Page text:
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PRI's Environmental News Magazine

October 22, 1993

Air Date: October 22, 1993

SEGMENTS

Almond Brothers / Matt Binder

Matt Binder reports from the Great Central Valley of California about two brothers who farm almonds, side by side, in the tiny town of Hilmar. One brother cultivates his nuts the way most almond farmers do, with synthetic chemical fertilizers, insecticides, fungicides and herbicides. Just across the road his brother farms organically. And as you can imagine, they have some spirited debates. (06:45)

Worms Commentary / Ruth Page

Worms are of more than passing interest to Commentator Ruth Page, who thinks about such things at her home in Burlington, Vermont. (02:44)

Nafta 3-Way

The debate over the North American Free Trade Agreement has divided environmentalists. The disagreements center over such things as NAFTA's impact on pollution laws in the US; the highly-polluted US-Mexico border and the effectiveness of sanctions. In a three-way discussion, Steve talks with Kathryn Fuller, president of the World Wildlife Fund, which favors NAFTA, and Carl Pope, executive director of the Sierra Club, which opposes the deal. (07:28)

Letters Segment

Steve reads the mail. (03:09)

Show Credits and Funders

Show Transcript

Copyright (c) 1993 by World Media Foundation. No portion of this transcript may be copied, sold, or retransmitted without the written authority of World Media Foundation.

HOST: Steve Curwood
NEWSCASTER: Jan Nunley
REPORTERS: Matt Binder, Pye Chamberlayne, George Hardeen
GUESTS: Kathryn Fuller, Carl Pope
COMMENTATOR: Ruth Page

(Theme music intro)

CURWOOD: From National Public Radio, this is Living on Earth.

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CURWOOD: I'm Steve Curwood.

Today we meet two California brothers who have almond farms across the road from each other. One uses conventional chemicals . . .

RON ANDERSON: I see no reason for going organic. I know that our finished product is just as healthy as anything you can buy in a health food store.

CURWOOD: And the other brother uses organic methods to farm his almonds.

GLENN ANDERSON: This isn't just a business, this is a biological system that I am working with and I'm producing food that goes into people's bodies and those are issues that farmer generally don't deal with very much.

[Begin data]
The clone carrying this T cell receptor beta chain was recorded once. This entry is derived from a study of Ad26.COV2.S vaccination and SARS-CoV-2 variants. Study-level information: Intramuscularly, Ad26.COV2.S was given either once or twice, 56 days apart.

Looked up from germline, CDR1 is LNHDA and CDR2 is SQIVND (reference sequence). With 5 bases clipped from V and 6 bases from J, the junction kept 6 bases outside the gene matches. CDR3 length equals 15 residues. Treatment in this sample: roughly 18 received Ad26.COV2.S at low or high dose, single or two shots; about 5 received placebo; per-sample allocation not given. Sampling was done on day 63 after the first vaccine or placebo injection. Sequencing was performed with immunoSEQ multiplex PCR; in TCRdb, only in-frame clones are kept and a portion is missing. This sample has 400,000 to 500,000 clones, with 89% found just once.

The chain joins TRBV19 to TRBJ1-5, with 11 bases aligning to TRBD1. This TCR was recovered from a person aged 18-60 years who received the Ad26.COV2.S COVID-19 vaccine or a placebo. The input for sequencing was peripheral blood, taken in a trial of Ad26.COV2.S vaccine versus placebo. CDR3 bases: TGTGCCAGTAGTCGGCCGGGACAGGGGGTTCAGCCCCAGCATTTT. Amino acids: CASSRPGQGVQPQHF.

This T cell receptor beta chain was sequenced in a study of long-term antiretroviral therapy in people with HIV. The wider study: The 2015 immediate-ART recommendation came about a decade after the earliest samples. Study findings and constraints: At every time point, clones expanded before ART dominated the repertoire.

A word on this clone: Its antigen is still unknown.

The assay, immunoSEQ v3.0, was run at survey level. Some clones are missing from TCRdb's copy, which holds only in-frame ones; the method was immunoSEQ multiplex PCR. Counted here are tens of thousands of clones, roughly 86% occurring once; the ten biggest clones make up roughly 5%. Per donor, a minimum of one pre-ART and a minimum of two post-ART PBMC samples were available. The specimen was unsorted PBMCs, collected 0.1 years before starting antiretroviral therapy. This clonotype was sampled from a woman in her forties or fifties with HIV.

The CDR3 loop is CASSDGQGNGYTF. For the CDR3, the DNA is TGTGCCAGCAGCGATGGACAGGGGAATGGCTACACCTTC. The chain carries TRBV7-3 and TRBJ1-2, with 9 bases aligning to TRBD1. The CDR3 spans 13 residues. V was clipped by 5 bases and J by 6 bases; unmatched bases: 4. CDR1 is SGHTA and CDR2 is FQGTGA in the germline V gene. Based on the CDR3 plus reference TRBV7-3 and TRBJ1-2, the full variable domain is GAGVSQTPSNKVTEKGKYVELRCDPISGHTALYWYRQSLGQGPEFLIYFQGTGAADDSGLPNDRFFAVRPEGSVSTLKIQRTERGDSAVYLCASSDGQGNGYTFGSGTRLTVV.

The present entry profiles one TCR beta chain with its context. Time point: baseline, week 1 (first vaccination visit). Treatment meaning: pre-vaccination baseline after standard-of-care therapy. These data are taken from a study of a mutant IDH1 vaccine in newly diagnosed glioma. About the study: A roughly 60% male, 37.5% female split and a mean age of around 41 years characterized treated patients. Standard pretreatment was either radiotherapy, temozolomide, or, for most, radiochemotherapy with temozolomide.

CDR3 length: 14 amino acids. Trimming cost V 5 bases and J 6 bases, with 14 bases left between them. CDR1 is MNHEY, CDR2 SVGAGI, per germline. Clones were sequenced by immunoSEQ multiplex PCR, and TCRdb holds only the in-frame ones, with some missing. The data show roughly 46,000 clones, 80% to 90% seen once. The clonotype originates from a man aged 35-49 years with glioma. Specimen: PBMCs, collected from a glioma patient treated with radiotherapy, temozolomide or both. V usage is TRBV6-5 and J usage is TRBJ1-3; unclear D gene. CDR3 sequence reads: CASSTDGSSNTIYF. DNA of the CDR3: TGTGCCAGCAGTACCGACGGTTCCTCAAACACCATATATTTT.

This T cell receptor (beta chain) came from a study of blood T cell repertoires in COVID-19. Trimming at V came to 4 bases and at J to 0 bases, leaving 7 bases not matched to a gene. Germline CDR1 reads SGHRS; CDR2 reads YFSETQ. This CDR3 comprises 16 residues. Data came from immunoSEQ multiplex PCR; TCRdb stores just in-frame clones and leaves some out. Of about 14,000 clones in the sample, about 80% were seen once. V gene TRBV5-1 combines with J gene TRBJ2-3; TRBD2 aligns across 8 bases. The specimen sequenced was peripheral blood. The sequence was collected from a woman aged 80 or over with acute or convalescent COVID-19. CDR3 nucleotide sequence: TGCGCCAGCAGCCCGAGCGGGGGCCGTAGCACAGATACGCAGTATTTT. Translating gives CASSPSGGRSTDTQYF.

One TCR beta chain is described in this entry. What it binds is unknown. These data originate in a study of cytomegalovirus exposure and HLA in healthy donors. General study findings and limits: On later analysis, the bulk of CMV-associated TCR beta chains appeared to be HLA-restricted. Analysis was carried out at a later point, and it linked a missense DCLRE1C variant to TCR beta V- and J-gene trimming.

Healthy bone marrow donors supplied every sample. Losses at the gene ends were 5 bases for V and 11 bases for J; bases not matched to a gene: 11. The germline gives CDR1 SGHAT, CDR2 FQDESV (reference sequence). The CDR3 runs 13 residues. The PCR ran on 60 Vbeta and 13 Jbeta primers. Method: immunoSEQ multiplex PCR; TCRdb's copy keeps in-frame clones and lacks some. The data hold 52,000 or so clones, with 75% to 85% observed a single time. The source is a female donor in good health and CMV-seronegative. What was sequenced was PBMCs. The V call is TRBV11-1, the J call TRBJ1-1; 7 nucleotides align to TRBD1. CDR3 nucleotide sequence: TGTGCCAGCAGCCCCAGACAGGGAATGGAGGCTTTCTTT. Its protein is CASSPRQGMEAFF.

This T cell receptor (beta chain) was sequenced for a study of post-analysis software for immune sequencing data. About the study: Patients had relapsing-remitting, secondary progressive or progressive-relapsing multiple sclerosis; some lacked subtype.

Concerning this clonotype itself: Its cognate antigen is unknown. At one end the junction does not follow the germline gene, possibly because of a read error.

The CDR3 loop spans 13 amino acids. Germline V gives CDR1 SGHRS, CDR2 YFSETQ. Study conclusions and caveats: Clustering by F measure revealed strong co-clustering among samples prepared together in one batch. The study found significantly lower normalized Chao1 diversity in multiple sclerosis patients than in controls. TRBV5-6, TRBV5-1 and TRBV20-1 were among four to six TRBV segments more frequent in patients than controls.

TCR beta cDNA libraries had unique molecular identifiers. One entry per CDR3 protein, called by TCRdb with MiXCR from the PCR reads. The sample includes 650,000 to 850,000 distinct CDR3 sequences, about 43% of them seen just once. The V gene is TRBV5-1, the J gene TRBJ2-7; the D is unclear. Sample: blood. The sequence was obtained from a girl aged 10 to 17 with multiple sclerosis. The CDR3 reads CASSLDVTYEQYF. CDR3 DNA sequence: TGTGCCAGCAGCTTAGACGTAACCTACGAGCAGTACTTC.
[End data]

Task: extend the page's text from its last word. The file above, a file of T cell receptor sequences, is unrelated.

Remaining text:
CURWOOD: Also, the leaders of two top environmental organizations share their opposing views on the North American Free trade agreement, this week on Living on Earth, right after this news.

Environmental News

NUNLEY: I'm Jan Nunley with this week's environmental news.

Few new regulations, and very little extra money, will be needed to reduce greenhouse gas emissions by the year 2000. That's according to the climate change plan unveiled by President Clinton. The long-awaited proposal contains dozens of mostly voluntary measures to make buildings more energy efficient, encourage car-pooling, recapture methane from landfills, and plant trees to absorb carbon dioxide. Some environmental groups, including the Union of Concerned Scientists and the Environmental Defense Fund, were disappointed that mandatory reductions are not part of the package. They say without strict regulations, any downward trend in greenhouse gas emissions may not continue into the next century.

The Ukrainian Parliament has voted to keep the Chernobyl nuclear power reactor open. That reverses a two-year-old resolution to close the plant, the site of the world's worst nuclear disaster. The lawmakers, facing fuel shortages and economic chaos in Ukraine, also voted to lift a moratorium on the construction of new nuclear power plants.

Meanwhile, Russia has cancelled its plans to dump another load of low-level radioactive waste in the ocean, and they say they'll stop the practice permanently, if other nations help them build a plant to treat the material. The retreat came after heavy international pressure, brought on when a Russian military ship was videotaped pouring tons of liquid waste into the Sea of Japan.

Investigators are trying to piece together the last days of Navajo environmental activist Leroy Jackson, whose body was discovered in a highway rest area more than a week after he disappeared. From Tuba City, Arizona, George Hardeen has more.

HARDEEN: The 47-year old Jackson was a persistent and outspoken Navajo activist who had been battling loggers, his own tribal government, and the Federal Bureau of Indian Affairs over destructive logging practices in the Chuska Mountains on Arizona's Navajo reservation. When he failed to return home October 1 to pick up clothes for a trip to Washington, DC, to meet with Interior Department officials, his wife and friend began a search. Eight days later his body was found across state lines in New Mexico. New Mexico Congressman Bill Richardson asked the FBI to investigate the possibility that Jackson was killed because of his activism.